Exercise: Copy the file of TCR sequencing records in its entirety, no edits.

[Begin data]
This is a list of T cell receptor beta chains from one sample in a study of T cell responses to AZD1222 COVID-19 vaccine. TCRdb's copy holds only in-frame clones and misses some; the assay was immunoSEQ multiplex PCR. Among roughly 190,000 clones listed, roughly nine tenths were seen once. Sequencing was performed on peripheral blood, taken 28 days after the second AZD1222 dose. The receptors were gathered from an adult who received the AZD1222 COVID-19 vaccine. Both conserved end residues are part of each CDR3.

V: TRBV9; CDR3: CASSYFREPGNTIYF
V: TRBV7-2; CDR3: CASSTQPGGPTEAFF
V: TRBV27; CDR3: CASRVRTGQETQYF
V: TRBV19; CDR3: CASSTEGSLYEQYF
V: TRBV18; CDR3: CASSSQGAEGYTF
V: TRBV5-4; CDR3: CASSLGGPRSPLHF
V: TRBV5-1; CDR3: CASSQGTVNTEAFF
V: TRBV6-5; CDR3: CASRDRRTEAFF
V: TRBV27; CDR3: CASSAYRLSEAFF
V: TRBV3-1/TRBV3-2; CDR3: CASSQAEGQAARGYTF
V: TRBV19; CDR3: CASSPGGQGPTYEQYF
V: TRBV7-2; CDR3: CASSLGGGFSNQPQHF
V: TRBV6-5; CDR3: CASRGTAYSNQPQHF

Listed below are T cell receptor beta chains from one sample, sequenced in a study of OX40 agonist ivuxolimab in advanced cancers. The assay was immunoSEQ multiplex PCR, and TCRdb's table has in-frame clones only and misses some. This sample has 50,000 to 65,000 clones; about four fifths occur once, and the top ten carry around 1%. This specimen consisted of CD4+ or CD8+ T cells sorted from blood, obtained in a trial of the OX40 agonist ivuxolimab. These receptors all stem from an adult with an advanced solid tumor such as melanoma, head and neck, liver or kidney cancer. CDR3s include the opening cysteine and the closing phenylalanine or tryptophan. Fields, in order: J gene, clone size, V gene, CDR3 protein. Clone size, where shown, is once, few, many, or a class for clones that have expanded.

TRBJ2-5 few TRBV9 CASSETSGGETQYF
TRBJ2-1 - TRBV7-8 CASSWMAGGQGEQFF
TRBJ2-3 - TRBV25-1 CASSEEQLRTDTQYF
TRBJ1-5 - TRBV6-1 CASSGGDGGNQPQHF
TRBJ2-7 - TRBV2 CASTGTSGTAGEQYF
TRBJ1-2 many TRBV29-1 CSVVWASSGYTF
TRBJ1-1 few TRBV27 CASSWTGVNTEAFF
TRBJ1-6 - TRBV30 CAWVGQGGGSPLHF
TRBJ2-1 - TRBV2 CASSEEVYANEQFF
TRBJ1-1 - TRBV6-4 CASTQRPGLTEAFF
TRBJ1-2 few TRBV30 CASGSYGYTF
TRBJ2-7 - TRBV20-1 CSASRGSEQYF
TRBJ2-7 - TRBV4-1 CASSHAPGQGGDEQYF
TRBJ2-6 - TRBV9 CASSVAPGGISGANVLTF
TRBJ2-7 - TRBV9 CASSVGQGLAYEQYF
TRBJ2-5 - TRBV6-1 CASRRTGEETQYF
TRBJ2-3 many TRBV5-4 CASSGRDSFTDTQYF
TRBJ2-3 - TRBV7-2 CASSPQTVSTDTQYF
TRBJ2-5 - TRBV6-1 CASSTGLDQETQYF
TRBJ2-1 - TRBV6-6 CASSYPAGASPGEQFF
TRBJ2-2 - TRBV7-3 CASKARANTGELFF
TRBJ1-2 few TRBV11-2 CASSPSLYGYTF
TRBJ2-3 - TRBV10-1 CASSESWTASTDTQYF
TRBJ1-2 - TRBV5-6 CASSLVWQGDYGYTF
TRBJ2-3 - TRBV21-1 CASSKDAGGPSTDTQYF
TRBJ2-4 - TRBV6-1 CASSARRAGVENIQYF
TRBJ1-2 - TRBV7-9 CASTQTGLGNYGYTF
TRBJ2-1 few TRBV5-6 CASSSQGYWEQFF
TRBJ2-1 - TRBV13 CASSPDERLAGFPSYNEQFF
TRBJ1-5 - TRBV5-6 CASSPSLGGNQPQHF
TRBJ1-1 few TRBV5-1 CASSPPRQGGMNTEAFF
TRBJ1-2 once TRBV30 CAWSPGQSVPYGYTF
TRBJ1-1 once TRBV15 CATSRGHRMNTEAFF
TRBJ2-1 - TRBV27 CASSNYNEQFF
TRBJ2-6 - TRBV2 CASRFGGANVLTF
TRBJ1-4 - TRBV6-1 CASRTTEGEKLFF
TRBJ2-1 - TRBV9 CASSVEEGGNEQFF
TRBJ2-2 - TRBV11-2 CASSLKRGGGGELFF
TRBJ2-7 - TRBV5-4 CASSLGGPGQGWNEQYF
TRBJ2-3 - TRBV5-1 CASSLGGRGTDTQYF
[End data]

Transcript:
This is a list of T cell receptor beta chains from one sample in a study of T cell responses to AZD1222 COVID-19 vaccine. TCRdb's copy holds only in-frame clones and misses some; the assay was immunoSEQ multiplex PCR. Among roughly 190,000 clones listed, roughly nine tenths were seen once. Sequencing was performed on peripheral blood, taken 28 days after the second AZD1222 dose. The receptors were gathered from an adult who received the AZD1222 COVID-19 vaccine. Both conserved end residues are part of each CDR3.

V: TRBV9; CDR3: CASSYFREPGNTIYF
V: TRBV7-2; CDR3: CASSTQPGGPTEAFF
V: TRBV27; CDR3: CASRVRTGQETQYF
V: TRBV19; CDR3: CASSTEGSLYEQYF
V: TRBV18; CDR3: CASSSQGAEGYTF
V: TRBV5-4; CDR3: CASSLGGPRSPLHF
V: TRBV5-1; CDR3: CASSQGTVNTEAFF
V: TRBV6-5; CDR3: CASRDRRTEAFF
V: TRBV27; CDR3: CASSAYRLSEAFF
V: TRBV3-1/TRBV3-2; CDR3: CASSQAEGQAARGYTF
V: TRBV19; CDR3: CASSPGGQGPTYEQYF
V: TRBV7-2; CDR3: CASSLGGGFSNQPQHF
V: TRBV6-5; CDR3: CASRGTAYSNQPQHF

Listed below are T cell receptor beta chains from one sample, sequenced in a study of OX40 agonist ivuxolimab in advanced cancers. The assay was immunoSEQ multiplex PCR, and TCRdb's table has in-frame clones only and misses some. This sample has 50,000 to 65,000 clones; about four fifths occur once, and the top ten carry around 1%. This specimen consisted of CD4+ or CD8+ T cells sorted from blood, obtained in a trial of the OX40 agonist ivuxolimab. These receptors all stem from an adult with an advanced solid tumor such as melanoma, head and neck, liver or kidney cancer. CDR3s include the opening cysteine and the closing phenylalanine or tryptophan. Fields, in order: J gene, clone size, V gene, CDR3 protein. Clone size, where shown, is once, few, many, or a class for clones that have expanded.

TRBJ2-5 few TRBV9 CASSETSGGETQYF
TRBJ2-1 - TRBV7-8 CASSWMAGGQGEQFF
TRBJ2-3 - TRBV25-1 CASSEEQLRTDTQYF
TRBJ1-5 - TRBV6-1 CASSGGDGGNQPQHF
TRBJ2-7 - TRBV2 CASTGTSGTAGEQYF
TRBJ1-2 many TRBV29-1 CSVVWASSGYTF
TRBJ1-1 few TRBV27 CASSWTGVNTEAFF
TRBJ1-6 - TRBV30 CAWVGQGGGSPLHF
TRBJ2-1 - TRBV2 CASSEEVYANEQFF
TRBJ1-1 - TRBV6-4 CASTQRPGLTEAFF
TRBJ1-2 few TRBV30 CASGSYGYTF
TRBJ2-7 - TRBV20-1 CSASRGSEQYF
TRBJ2-7 - TRBV4-1 CASSHAPGQGGDEQYF
TRBJ2-6 - TRBV9 CASSVAPGGISGANVLTF
TRBJ2-7 - TRBV9 CASSVGQGLAYEQYF
TRBJ2-5 - TRBV6-1 CASRRTGEETQYF
TRBJ2-3 many TRBV5-4 CASSGRDSFTDTQYF
TRBJ2-3 - TRBV7-2 CASSPQTVSTDTQYF
TRBJ2-5 - TRBV6-1 CASSTGLDQETQYF
TRBJ2-1 - TRBV6-6 CASSYPAGASPGEQFF
TRBJ2-2 - TRBV7-3 CASKARANTGELFF
TRBJ1-2 few TRBV11-2 CASSPSLYGYTF
TRBJ2-3 - TRBV10-1 CASSESWTASTDTQYF
TRBJ1-2 - TRBV5-6 CASSLVWQGDYGYTF
TRBJ2-3 - TRBV21-1 CASSKDAGGPSTDTQYF
TRBJ2-4 - TRBV6-1 CASSARRAGVENIQYF
TRBJ1-2 - TRBV7-9 CASTQTGLGNYGYTF
TRBJ2-1 few TRBV5-6 CASSSQGYWEQFF
TRBJ2-1 - TRBV13 CASSPDERLAGFPSYNEQFF
TRBJ1-5 - TRBV5-6 CASSPSLGGNQPQHF
TRBJ1-1 few TRBV5-1 CASSPPRQGGMNTEAFF
TRBJ1-2 once TRBV30 CAWSPGQSVPYGYTF
TRBJ1-1 once TRBV15 CATSRGHRMNTEAFF
TRBJ2-1 - TRBV27 CASSNYNEQFF
TRBJ2-6 - TRBV2 CASRFGGANVLTF
TRBJ1-4 - TRBV6-1 CASRTTEGEKLFF
TRBJ2-1 - TRBV9 CASSVEEGGNEQFF
TRBJ2-2 - TRBV11-2 CASSLKRGGGGELFF
TRBJ2-7 - TRBV5-4 CASSLGGPGQGWNEQYF
TRBJ2-3 - TRBV5-1 CASSLGGRGTDTQYF